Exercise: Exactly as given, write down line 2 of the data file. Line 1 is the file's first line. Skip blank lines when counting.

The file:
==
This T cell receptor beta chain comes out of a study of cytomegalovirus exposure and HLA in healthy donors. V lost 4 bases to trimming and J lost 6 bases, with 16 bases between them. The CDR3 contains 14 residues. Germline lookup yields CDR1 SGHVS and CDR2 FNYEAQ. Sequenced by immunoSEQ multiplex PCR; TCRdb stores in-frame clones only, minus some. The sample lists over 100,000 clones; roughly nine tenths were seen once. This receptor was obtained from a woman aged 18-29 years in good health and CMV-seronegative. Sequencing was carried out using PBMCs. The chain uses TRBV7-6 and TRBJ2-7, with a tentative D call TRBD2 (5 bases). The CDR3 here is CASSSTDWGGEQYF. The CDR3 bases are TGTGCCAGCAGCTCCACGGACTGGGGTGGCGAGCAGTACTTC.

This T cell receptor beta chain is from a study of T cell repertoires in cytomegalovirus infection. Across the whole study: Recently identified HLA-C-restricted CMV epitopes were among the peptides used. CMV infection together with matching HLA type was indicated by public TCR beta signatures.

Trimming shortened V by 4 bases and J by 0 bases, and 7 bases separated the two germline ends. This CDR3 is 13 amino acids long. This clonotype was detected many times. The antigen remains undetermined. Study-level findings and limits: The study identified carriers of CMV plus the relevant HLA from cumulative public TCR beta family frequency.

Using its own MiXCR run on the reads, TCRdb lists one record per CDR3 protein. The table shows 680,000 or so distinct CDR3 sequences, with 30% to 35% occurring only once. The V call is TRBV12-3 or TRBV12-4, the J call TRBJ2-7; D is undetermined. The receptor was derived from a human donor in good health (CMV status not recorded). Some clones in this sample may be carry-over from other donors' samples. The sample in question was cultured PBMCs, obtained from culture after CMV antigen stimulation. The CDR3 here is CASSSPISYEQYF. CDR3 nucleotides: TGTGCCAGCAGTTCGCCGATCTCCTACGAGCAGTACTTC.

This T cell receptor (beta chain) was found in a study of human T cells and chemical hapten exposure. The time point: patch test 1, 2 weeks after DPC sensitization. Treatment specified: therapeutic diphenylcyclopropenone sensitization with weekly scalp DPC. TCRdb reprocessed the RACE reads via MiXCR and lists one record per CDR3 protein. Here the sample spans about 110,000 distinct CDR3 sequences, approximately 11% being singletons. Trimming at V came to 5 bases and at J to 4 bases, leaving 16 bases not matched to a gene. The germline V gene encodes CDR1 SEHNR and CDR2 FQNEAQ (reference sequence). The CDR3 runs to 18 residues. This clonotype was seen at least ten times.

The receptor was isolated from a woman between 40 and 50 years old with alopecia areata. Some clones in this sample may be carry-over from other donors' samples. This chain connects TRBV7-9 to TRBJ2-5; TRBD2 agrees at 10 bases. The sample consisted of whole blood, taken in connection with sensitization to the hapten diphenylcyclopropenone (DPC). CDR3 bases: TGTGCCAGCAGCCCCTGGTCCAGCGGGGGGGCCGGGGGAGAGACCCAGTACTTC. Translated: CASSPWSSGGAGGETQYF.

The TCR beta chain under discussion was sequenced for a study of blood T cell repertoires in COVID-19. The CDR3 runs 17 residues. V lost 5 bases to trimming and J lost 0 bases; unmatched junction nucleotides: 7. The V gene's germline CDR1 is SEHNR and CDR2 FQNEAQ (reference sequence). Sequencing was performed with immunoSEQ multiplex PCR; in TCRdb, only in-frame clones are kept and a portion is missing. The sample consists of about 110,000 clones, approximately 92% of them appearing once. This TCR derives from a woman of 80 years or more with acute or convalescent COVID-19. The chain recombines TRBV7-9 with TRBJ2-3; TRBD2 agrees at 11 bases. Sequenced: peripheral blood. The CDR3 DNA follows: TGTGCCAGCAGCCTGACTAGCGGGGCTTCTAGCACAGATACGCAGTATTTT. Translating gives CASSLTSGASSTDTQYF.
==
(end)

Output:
This T cell receptor beta chain is from a study of T cell repertoires in cytomegalovirus infection. Across the whole study: Recently identified HLA-C-restricted CMV epitopes were among the peptides used. CMV infection together with matching HLA type was indicated by public TCR beta signatures.